No-one is immune from depression or anxiety and feeling off your psychological game can have a big impact as an entrepreneur. As a Psychotherapist, I've worked with countless entrepreneurs and business owners who have found themselves in the middle of a paralysing bout of depression or anxiety, which inevitably impacts their business. The stress, uncertainty, highs and lows and responsibility that come with the territory can be a recipe for emotional disaster, so here are three key ways to maintain emotional wellness whilst navigating life as an entrepreneur...
Keep your head down and don't look ahead or around too much
This advice might sound strange...surely you need to stay one step ahead of the game and keep an eagle eye on your competitors? Whilst it's smart to have an awareness of where you want to get to and of who is running the same race, it can be exhausting if you become too consumed by it and can become a stepping stone on the way to anxiety.
Develop a way to maintain an awareness of the future and of what's going on around you, whilst ultimately staying focused on your present and the tasks at hand. Not only will this reduce your risk of anxiety but it will most likely make you a lot more productive and absorbed in each part of your business journey.
Do things 'just because'
Whenever we're working towards a goal, life can start to revolve almost exclusively around that. This focus is important when you're starting or maintaining a business, which often feels like it needs the same amount of energy as it takes to split an atom, but over time we can lose our ability to do things 'just because'.
As we get older - and certainly as we enter the world of business - we can start acting as if play is a waste of time, becoming a fireball of efficiency and doing a mental check of the purpose of each task we do before we've even started it! But our need for play is still present in adulthood and as psychiatrist Dr Stuart Brown puts it: "The opposite of play is not work, it's depression."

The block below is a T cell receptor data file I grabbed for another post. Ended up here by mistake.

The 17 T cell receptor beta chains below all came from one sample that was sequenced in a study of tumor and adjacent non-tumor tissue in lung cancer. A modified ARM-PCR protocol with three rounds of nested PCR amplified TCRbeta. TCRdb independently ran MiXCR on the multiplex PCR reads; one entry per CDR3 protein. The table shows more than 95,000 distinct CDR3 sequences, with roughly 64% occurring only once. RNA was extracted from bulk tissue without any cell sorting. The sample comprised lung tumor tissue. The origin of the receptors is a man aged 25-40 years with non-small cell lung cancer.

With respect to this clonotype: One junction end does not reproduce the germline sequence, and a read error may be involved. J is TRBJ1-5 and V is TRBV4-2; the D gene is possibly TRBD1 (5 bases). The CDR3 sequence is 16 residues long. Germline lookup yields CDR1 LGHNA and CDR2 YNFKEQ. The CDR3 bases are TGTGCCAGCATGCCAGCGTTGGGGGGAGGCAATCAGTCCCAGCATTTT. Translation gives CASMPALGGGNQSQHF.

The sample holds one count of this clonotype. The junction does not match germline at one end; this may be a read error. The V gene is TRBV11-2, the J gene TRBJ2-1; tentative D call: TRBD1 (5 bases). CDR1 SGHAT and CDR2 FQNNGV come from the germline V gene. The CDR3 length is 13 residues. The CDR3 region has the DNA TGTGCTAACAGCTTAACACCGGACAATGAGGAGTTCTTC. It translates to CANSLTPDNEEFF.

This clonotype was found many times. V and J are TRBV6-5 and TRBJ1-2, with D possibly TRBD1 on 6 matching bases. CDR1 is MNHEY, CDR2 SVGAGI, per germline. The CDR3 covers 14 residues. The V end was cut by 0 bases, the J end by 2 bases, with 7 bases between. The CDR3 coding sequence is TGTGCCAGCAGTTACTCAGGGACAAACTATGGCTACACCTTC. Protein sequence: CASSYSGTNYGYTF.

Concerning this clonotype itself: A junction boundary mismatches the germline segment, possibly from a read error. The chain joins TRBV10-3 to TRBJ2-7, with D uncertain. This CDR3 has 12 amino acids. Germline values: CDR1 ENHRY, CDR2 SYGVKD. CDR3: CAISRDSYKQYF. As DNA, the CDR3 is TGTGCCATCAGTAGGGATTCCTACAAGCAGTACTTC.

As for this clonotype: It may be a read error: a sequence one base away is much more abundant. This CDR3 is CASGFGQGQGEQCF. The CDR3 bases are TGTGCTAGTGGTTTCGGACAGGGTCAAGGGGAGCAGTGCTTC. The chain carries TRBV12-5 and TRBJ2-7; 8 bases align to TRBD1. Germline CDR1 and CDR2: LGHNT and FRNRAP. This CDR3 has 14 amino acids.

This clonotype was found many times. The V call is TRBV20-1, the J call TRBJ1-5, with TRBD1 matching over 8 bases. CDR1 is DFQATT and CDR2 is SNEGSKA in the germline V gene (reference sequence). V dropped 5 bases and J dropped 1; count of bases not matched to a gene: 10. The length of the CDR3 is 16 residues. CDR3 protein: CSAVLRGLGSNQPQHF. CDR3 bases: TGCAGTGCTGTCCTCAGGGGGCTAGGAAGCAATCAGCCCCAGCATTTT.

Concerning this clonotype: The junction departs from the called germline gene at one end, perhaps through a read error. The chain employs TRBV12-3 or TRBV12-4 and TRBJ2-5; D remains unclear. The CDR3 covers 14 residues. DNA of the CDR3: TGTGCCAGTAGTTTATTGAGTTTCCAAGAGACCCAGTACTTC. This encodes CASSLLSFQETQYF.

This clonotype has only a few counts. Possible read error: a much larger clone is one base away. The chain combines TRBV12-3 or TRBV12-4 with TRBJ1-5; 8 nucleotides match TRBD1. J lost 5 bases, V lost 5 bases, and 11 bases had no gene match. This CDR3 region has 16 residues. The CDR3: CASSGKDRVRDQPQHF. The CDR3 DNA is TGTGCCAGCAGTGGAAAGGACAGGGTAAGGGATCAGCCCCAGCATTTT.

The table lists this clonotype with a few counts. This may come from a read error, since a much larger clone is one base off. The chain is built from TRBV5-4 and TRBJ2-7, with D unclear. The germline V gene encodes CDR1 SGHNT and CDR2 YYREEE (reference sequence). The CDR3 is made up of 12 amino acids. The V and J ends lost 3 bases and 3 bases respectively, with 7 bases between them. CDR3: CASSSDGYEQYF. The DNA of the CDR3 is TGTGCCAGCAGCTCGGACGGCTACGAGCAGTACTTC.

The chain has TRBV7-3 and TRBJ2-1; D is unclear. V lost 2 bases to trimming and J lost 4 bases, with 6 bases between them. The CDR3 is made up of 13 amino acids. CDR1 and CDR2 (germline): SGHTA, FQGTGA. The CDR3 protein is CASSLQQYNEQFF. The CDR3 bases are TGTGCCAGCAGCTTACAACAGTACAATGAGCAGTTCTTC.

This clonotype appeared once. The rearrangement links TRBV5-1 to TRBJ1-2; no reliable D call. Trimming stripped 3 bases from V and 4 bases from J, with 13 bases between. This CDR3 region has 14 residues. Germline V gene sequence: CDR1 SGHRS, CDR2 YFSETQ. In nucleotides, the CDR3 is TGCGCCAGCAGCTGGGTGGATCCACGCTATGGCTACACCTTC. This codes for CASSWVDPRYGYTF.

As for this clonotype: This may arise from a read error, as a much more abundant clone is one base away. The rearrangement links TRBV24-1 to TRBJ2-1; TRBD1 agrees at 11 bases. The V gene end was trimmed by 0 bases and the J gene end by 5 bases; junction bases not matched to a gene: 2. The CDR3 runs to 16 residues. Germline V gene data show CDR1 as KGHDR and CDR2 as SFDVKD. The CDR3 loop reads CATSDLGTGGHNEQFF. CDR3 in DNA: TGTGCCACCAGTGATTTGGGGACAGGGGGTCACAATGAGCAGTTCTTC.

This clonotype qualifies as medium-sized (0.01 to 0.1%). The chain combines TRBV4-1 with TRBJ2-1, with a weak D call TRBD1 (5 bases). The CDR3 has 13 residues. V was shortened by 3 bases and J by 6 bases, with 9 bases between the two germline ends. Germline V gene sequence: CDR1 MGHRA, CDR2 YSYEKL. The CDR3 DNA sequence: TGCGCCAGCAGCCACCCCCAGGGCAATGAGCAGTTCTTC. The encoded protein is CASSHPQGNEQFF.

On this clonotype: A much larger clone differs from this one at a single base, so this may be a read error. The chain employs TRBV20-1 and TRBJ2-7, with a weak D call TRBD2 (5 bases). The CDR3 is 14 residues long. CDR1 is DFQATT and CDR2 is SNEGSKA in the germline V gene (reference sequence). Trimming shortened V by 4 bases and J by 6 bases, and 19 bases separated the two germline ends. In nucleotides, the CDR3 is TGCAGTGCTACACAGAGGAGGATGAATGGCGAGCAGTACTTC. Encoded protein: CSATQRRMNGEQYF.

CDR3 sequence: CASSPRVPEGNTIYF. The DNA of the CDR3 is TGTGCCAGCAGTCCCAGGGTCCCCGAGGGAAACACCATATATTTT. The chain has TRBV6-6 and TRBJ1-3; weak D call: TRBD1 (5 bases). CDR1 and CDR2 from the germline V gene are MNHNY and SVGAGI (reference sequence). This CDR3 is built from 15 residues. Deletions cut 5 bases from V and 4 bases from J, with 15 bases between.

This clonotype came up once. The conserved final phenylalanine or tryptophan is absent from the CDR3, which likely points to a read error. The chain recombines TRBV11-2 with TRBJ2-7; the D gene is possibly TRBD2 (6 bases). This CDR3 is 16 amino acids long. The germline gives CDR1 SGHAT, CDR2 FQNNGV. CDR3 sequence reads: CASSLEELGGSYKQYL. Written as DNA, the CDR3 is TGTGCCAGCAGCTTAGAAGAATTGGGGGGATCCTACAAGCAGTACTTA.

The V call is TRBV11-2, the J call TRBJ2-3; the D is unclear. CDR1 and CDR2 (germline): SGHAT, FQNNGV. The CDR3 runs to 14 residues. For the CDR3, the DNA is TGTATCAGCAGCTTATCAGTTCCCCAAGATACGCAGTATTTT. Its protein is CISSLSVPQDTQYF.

Give yourself permission to do some stuff just because...just because you want to, just because it feels good. Speak to friends and talk about nothing much at all, listen to music, run because you want to feel free and not to achieve your PB, walk (but not because you need to get somewhere).
Don't let yourself believe you're in control
Finally, if you want to avoid depression and anxiety as an entrepreneur don't get sucked into the illusion of control that setting up your own business can give you. If you have started your own business, you are likely to have a highly developed sense of agency. This is the "subjective awareness that one is initiating, executing, and controlling one's own actions in the world." In other words, you are likely to feel that you are in control of yourself, your environment and your destiny. This is vital for any entrepreneur - without this you probably wouldn't have ever thought about setting up your own business in the first place - however despite this upside, there is also a potential downside to this.
Life is ultimately uncontrollable. Things happen that we can't predict, control or understand. Relationships end, people die, and, despite our best efforts, businesses fail and things go wrong. Now of course these sorts of events would affect anyone, but that overdeveloped sense of control that you have as an entrepreneur is likely to make the impact worse and ultimately contribute to depression.
So, what to do? A good analogy for a solution to this is a vaccination - you need to be given a bit of the flu virus in order for your body to know how to cope with the full version of the virus at a later date. Psychologically, we work in a similar way - if you allow yourself to feel a bit out of control with some regularity you will be able to handle unexpected events much better. Anything that you perceive to be out of your control is an opportunity for you to build up your tolerance.
- Sian Morgan-Crossley, Founder of Succeedr
For more information on managing depression as an entrepreneur go to www.succeedr.co.ukSuggest a correction